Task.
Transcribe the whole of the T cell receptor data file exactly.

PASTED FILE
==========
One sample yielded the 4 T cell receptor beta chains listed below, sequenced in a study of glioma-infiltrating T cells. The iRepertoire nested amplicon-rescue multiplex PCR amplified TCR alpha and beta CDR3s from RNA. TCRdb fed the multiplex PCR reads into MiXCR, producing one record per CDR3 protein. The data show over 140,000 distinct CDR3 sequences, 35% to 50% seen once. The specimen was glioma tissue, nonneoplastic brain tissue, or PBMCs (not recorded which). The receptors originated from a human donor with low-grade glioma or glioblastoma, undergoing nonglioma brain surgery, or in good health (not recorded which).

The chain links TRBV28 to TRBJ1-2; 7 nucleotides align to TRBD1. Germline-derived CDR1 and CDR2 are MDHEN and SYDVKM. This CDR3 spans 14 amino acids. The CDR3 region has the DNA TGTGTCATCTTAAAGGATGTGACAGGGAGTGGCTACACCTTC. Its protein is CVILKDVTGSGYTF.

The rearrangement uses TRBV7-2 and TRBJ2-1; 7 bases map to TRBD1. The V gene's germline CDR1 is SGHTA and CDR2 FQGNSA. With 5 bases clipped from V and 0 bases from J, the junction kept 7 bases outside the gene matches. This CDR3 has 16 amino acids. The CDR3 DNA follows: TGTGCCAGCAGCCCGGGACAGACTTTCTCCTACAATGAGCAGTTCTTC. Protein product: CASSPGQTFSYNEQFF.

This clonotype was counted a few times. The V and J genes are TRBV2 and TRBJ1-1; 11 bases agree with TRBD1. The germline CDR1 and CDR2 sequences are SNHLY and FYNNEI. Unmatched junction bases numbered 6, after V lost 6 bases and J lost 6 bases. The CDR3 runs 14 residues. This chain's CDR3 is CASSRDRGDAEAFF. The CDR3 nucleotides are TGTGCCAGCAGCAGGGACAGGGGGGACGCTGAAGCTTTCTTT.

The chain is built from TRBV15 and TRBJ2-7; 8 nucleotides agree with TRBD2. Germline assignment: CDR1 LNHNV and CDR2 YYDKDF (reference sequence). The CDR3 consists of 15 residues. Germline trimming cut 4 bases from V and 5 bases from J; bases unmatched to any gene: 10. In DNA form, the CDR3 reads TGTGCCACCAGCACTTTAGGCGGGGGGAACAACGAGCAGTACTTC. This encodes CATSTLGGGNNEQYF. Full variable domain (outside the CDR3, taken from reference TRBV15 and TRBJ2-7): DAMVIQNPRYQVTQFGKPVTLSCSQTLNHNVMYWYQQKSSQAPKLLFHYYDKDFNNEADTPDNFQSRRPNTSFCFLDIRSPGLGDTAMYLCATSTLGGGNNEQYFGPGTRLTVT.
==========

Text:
One sample yielded the 4 T cell receptor beta chains listed below, sequenced in a study of glioma-infiltrating T cells. The iRepertoire nested amplicon-rescue multiplex PCR amplified TCR alpha and beta CDR3s from RNA. TCRdb fed the multiplex PCR reads into MiXCR, producing one record per CDR3 protein. The data show over 140,000 distinct CDR3 sequences, 35% to 50% seen once. The specimen was glioma tissue, nonneoplastic brain tissue, or PBMCs (not recorded which). The receptors originated from a human donor with low-grade glioma or glioblastoma, undergoing nonglioma brain surgery, or in good health (not recorded which).

The chain links TRBV28 to TRBJ1-2; 7 nucleotides align to TRBD1. Germline-derived CDR1 and CDR2 are MDHEN and SYDVKM. This CDR3 spans 14 amino acids. The CDR3 region has the DNA TGTGTCATCTTAAAGGATGTGACAGGGAGTGGCTACACCTTC. Its protein is CVILKDVTGSGYTF.

The rearrangement uses TRBV7-2 and TRBJ2-1; 7 bases map to TRBD1. The V gene's germline CDR1 is SGHTA and CDR2 FQGNSA. With 5 bases clipped from V and 0 bases from J, the junction kept 7 bases outside the gene matches. This CDR3 has 16 amino acids. The CDR3 DNA follows: TGTGCCAGCAGCCCGGGACAGACTTTCTCCTACAATGAGCAGTTCTTC. Protein product: CASSPGQTFSYNEQFF.

This clonotype was counted a few times. The V and J genes are TRBV2 and TRBJ1-1; 11 bases agree with TRBD1. The germline CDR1 and CDR2 sequences are SNHLY and FYNNEI. Unmatched junction bases numbered 6, after V lost 6 bases and J lost 6 bases. The CDR3 runs 14 residues. This chain's CDR3 is CASSRDRGDAEAFF. The CDR3 nucleotides are TGTGCCAGCAGCAGGGACAGGGGGGACGCTGAAGCTTTCTTT.

The chain is built from TRBV15 and TRBJ2-7; 8 nucleotides agree with TRBD2. Germline assignment: CDR1 LNHNV and CDR2 YYDKDF (reference sequence). The CDR3 consists of 15 residues. Germline trimming cut 4 bases from V and 5 bases from J; bases unmatched to any gene: 10. In DNA form, the CDR3 reads TGTGCCACCAGCACTTTAGGCGGGGGGAACAACGAGCAGTACTTC. This encodes CATSTLGGGNNEQYF. Full variable domain (outside the CDR3, taken from reference TRBV15 and TRBJ2-7): DAMVIQNPRYQVTQFGKPVTLSCSQTLNHNVMYWYQQKSSQAPKLLFHYYDKDFNNEADTPDNFQSRRPNTSFCFLDIRSPGLGDTAMYLCATSTLGGGNNEQYFGPGTRLTVT.